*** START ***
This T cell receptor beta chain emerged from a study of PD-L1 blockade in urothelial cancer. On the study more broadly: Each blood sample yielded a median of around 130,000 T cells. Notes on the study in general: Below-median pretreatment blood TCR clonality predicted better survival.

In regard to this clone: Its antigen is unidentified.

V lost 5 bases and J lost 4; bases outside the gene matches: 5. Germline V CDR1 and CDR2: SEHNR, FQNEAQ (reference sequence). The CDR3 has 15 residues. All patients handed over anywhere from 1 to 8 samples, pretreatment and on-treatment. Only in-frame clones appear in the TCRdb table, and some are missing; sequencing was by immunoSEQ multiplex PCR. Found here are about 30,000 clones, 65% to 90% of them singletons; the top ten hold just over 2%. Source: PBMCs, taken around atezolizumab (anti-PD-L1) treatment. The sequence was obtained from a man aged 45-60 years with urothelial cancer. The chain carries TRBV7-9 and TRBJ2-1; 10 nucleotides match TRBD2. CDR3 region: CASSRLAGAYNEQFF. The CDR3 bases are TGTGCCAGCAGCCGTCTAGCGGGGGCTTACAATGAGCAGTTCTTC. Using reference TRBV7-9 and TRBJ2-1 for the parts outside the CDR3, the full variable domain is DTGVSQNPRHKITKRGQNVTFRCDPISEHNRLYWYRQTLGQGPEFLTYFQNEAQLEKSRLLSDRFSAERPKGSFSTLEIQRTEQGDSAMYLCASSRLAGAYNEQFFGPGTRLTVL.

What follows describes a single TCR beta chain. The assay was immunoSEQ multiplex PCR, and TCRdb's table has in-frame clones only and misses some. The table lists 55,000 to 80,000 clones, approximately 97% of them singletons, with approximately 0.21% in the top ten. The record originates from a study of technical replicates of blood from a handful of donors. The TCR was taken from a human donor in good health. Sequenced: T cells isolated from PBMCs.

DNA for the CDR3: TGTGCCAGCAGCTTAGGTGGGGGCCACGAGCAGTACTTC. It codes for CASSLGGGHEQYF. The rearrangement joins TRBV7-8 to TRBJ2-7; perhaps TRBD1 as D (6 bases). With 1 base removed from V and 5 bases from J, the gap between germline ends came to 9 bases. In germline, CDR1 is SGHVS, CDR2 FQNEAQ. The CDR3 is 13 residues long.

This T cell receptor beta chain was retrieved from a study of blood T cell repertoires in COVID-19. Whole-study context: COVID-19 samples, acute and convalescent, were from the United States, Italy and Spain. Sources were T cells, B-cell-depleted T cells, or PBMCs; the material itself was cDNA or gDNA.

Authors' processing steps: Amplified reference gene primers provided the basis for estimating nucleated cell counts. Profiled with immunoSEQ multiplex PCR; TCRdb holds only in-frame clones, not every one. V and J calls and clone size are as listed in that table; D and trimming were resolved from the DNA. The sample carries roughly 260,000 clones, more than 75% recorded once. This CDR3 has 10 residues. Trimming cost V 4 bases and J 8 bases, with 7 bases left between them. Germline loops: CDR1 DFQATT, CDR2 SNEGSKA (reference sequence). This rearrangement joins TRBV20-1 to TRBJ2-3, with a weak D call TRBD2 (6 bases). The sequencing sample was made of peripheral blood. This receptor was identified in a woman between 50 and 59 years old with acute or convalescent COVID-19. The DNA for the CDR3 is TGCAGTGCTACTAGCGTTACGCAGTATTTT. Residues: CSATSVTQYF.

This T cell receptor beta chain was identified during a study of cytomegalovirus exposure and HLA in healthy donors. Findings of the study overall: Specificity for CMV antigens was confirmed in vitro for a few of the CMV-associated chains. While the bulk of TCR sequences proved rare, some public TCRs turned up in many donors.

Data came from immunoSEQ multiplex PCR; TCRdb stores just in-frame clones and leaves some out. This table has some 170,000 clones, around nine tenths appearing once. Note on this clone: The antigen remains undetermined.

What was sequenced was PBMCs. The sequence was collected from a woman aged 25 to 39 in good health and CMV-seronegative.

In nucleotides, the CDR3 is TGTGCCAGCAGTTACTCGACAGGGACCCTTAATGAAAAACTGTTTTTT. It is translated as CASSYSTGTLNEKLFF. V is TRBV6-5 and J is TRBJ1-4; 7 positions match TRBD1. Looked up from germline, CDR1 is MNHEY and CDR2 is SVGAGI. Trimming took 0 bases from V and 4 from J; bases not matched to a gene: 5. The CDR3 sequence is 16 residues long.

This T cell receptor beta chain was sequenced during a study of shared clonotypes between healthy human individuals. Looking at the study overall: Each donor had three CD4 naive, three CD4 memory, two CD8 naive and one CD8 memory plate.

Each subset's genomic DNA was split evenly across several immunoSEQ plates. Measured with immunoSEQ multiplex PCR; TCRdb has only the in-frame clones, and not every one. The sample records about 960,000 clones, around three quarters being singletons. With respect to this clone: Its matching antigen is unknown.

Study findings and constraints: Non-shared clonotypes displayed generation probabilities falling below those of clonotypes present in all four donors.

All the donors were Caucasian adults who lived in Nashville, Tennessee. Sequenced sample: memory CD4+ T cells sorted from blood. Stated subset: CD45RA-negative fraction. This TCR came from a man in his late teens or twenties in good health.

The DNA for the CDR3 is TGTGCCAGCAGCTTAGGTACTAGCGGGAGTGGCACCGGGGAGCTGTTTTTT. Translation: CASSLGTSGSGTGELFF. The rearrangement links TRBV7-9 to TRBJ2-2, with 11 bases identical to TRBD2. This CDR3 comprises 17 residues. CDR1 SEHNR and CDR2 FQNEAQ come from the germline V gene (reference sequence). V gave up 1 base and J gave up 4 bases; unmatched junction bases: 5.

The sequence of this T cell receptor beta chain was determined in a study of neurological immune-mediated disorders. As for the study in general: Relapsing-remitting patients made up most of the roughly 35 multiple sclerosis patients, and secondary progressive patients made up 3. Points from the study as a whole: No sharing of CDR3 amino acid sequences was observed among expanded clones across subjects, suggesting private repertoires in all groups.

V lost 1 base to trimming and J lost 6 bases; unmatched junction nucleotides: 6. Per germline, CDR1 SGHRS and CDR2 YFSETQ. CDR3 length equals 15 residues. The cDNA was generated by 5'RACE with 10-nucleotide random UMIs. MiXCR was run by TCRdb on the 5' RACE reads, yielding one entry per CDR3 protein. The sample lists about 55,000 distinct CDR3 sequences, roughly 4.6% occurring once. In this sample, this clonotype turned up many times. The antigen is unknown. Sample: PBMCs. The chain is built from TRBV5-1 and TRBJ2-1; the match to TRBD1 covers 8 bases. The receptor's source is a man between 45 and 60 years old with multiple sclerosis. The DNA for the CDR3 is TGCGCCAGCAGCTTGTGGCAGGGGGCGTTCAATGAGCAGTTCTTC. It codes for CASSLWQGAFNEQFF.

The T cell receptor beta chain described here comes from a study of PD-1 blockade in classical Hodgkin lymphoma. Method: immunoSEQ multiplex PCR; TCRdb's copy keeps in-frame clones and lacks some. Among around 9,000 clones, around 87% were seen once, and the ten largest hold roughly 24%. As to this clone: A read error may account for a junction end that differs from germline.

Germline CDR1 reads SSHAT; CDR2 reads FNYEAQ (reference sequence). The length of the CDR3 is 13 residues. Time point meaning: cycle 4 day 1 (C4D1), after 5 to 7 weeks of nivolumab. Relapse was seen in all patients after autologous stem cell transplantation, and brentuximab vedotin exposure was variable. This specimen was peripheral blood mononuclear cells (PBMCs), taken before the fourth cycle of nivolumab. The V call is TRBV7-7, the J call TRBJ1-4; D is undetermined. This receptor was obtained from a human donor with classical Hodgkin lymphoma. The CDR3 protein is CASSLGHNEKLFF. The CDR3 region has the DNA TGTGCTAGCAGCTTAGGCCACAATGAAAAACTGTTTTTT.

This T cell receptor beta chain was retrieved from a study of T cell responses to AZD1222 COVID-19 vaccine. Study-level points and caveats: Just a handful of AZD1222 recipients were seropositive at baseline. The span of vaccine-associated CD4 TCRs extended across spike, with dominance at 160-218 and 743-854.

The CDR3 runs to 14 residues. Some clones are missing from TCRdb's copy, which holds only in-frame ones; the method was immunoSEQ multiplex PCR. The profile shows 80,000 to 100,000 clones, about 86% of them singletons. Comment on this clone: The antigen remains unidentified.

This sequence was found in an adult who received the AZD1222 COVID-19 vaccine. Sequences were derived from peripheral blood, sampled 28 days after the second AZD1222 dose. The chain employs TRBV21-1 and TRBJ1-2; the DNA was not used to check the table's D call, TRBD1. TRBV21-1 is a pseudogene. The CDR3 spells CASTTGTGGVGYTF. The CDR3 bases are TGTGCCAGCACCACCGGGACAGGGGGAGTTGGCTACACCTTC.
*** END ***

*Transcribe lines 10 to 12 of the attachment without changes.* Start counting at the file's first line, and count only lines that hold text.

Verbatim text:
What was sequenced was PBMCs. The sequence was collected from a woman aged 25 to 39 in good health and CMV-seronegative.

In nucleotides, the CDR3 is TGTGCCAGCAGTTACTCGACAGGGACCCTTAATGAAAAACTGTTTTTT. It is translated as CASSYSTGTLNEKLFF. V is TRBV6-5 and J is TRBJ1-4; 7 positions match TRBD1. Looked up from germline, CDR1 is MNHEY and CDR2 is SVGAGI. Trimming took 0 bases from V and 4 from J; bases not matched to a gene: 5. The CDR3 sequence is 16 residues long.

This T cell receptor beta chain was sequenced during a study of shared clonotypes between healthy human individuals. Looking at the study overall: Each donor had three CD4 naive, three CD4 memory, two CD8 naive and one CD8 memory plate.